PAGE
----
|OFAC Sanctions, Corporate investigations and white collar criminal||Michael Diaz, Jr.||email@example.com||+1 877.247.9277|
|OFAC Sanctions, Corporate investigations and white collar criminal||Robert I. Targfirstname.lastname@example.org||+1 877.247.9277|
|International litigation and arbitration||Marta Colomar-Garciaemail@example.com||+1 877.247.9277|
|International litigation and arbitration||Gary E. Davidsonfirstname.lastname@example.org||+1 877.247.9277|
|International arbitration||Michael Diaz, Jr.||email@example.com||+1 877.247.9277|
|International litigation and arbitration||Roland Pottsfirstname.lastname@example.org||+1 877.247.9277|
|White Collar criminal defense||Richard Wiedisemail@example.com||+1 877.247.9277|
|Immigration||Michael A. Harrisfirstname.lastname@example.org||+1 877.247.9277|
|Real estate||George Diazemail@example.com||+1 877.247.9277|
|Sports and entertainment||Ahmand R. Johnsonfirstname.lastname@example.org||+1 877.247.9277|
|Litigation, Entertainment||Kenneth A. Linzeremail@example.com||+1 877.247.9277|
|Tax planning and estates||Julio Barbosafirstname.lastname@example.org||+1 877.247.9277|
|Tax planning and estates||Steve Horowitzemail@example.com||+1 877.247.9277|
|White collar criminal defense||Juan Vargasfirstname.lastname@example.org||+1 877.247.9277|
|Civil & Criminal Litigation||Greg Ahlgrenemail@example.com||+1 877.247.9277|
|Greg Ahlgren||Partner||View Profile|
|Marcela Blanco||Partner, Head of the Bogota office||View Profile|
|Ms Marta Colomar-Garcia||Administrative Managing Partner||View Profile|
|Javier Coronado Diaz||Partner||View Profile|
|Gary Davidson||Partner||View Profile|
|George Diaz||Partner||View Profile|
|Michael Diaz, Jr.||Global Managing Partner||View Profile|
|Roland Potts||Partner||View Profile|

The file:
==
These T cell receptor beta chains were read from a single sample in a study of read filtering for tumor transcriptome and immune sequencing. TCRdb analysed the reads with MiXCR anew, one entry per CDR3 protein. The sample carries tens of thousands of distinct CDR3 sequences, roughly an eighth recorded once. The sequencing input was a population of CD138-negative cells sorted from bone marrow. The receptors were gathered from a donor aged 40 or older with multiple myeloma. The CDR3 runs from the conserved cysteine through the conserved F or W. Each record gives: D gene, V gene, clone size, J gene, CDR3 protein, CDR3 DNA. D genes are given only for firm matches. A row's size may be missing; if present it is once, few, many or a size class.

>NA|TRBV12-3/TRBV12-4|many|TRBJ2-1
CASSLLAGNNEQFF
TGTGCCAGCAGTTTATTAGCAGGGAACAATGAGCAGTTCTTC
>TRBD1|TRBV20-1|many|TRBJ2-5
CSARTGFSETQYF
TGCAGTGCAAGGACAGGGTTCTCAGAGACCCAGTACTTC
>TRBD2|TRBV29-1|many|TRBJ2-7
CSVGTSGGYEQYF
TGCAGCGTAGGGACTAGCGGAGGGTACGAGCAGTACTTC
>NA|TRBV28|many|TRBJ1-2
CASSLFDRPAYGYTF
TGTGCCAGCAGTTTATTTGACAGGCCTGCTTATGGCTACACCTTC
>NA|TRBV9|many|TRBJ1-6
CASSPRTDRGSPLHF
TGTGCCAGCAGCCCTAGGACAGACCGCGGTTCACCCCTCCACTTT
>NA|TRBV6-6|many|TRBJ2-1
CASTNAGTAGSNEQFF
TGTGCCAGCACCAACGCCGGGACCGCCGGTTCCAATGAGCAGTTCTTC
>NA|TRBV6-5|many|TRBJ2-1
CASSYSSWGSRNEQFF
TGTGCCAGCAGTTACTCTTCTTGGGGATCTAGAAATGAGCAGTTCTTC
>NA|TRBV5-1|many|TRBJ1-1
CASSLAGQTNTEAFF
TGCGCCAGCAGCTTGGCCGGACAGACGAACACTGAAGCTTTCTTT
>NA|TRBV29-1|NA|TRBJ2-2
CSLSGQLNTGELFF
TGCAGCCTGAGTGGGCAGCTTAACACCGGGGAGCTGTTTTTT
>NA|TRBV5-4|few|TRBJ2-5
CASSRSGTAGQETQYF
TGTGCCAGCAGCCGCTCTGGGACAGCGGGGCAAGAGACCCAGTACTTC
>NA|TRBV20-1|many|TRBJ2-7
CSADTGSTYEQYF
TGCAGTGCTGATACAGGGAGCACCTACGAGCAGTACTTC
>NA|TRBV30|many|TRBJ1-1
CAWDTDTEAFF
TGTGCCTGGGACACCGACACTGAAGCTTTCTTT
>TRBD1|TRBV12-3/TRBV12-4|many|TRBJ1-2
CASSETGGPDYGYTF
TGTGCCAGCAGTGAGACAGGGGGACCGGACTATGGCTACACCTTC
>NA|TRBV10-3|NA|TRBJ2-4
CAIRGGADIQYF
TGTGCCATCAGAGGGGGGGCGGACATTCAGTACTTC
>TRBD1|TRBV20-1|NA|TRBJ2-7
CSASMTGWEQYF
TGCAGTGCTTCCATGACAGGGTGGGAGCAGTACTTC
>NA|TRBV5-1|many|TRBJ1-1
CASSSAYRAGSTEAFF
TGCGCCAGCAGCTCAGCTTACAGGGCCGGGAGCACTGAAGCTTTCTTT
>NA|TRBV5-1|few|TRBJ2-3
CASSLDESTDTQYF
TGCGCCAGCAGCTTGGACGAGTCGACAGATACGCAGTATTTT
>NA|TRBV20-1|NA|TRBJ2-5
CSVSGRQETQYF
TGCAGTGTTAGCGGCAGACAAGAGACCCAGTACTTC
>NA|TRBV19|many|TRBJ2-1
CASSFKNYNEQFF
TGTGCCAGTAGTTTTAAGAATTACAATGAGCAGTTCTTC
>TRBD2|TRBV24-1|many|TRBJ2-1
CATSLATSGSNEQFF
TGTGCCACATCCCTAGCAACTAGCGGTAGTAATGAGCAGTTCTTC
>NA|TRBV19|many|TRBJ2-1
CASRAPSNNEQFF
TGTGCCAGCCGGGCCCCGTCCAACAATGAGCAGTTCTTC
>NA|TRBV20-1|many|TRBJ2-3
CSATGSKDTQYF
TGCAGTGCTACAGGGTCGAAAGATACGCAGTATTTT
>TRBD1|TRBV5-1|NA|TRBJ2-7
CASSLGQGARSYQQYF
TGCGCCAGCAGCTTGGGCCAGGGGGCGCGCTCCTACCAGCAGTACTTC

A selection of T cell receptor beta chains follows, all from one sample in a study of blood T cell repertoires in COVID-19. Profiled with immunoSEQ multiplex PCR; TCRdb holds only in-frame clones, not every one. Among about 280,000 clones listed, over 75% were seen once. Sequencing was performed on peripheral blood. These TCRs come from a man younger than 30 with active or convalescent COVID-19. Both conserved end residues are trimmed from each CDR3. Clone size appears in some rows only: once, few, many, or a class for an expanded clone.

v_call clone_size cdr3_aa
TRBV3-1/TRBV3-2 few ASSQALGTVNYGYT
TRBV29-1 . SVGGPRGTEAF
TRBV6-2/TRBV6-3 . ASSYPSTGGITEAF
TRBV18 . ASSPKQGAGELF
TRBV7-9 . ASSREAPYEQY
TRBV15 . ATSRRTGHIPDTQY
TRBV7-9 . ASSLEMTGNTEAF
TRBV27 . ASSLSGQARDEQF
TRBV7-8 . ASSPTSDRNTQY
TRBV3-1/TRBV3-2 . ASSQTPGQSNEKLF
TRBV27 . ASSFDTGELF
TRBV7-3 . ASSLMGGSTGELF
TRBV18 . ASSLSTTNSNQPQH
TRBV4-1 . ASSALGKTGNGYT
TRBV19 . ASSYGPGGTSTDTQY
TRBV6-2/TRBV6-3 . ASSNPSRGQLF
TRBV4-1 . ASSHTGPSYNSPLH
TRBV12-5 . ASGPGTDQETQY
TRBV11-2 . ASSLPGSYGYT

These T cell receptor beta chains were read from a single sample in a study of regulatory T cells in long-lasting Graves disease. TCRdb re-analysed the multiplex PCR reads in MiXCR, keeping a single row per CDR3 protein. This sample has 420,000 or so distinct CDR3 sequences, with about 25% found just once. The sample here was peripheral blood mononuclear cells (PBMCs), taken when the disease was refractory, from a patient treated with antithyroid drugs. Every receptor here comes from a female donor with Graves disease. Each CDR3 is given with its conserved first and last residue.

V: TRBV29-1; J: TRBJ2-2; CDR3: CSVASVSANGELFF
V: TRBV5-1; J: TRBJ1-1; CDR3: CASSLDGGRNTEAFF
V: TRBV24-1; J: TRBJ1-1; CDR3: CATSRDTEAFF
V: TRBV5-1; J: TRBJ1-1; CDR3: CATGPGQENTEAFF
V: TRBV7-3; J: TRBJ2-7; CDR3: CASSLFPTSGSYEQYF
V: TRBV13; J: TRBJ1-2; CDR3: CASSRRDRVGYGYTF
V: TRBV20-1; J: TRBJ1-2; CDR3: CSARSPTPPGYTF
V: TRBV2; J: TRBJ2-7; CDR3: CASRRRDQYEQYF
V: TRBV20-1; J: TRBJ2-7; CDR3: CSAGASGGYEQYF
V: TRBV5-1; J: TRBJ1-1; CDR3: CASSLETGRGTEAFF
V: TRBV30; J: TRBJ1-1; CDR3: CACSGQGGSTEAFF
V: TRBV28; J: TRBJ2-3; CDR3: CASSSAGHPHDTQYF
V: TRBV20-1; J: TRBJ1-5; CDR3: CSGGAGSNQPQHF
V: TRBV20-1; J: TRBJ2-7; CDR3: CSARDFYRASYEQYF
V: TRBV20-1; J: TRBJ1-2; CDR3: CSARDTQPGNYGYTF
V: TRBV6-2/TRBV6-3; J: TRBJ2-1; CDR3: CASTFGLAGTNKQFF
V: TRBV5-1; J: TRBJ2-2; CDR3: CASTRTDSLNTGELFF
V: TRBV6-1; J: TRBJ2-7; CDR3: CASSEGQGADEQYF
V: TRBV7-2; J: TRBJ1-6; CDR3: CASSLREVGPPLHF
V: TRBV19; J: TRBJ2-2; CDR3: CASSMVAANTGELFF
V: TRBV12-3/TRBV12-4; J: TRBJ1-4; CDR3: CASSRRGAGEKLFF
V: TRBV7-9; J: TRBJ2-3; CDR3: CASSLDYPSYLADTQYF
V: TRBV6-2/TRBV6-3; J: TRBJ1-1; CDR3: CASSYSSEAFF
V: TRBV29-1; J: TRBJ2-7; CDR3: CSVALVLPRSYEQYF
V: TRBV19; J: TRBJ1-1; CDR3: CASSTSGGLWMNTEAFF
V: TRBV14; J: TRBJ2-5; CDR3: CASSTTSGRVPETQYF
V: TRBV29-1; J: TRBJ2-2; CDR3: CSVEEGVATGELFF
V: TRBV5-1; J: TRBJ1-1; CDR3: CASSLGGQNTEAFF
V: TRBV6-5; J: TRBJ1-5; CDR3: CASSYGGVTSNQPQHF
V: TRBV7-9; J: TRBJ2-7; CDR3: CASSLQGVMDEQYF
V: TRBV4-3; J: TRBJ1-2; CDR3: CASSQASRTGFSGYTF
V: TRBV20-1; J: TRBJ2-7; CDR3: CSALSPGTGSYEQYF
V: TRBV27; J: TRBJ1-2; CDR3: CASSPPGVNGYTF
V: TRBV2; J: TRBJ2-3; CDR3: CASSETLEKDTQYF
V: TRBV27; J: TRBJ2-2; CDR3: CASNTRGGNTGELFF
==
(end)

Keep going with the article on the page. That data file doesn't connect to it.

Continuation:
|Mr Robert Targ||Founding Partner||View Profile|
|Juan Vargas||Of Counsel||View Profile|
|Richard Wiedis||Partner||View Profile|
Doing Business In
2020 Business Law Trends in Latin America
The pandemic has triggered the most profound humanitarian, health, and economic crisis the region has faced in a century. The evolving regulatory landscape, owing to ongoing efforts to confront COVID-19 and protect public health and safety, creates a broad range of novel legal concerns for businesses in Latin America (“LATAM”).
Making the Best of the Fiscal Panorama
While regional governments continue to focus on ensuring that the health sector has enough resources to protect the public, there is also growing concern about preserving jobs and production capacity through liquidity mechanisms for companies, particularly small and medium-sized enterprises. To that end, countries in the region have implemented targeted fiscal policies related to public spending, tax revenues and liquidity distribution, including giving tax relief to businesses, credit guarantees and loans to the private sector, as well as providing additional capital to public financial institutions and making investments to reactivate infrastructure projects.
Accordingly, companies with operations in LATAM should keep up with tax reforms and how they will alter current tax structures. Companies should also review tax incentive programs, and take advantage of any opportunities for reducing their tax burden.
Changes in the Employment Landscape
There is also a growing concern among governments about the pandemic’s impact on the work environment. Colombia, Brazil, and Peru, among others, have issued additional regulations regarding teleworking arrangements to secure the health and safety of the home workplace, compliance with working hour and rest time requirements, and allocation of incremental work-related expenses. Argentina, Panama, Costa Rica, Brazil, and Mexico have also declared states of emergency, giving companies increased flexibility to change working conditions or suspend employment contracts. El Salvador, Peru, Chile, Argentina, and several other LATAM countries have created programs to support workers’ incomes, including benefits and subsidies that companies can request on behalf of employees, and providing direct coverage of companies’ payrolls during the economic crisis.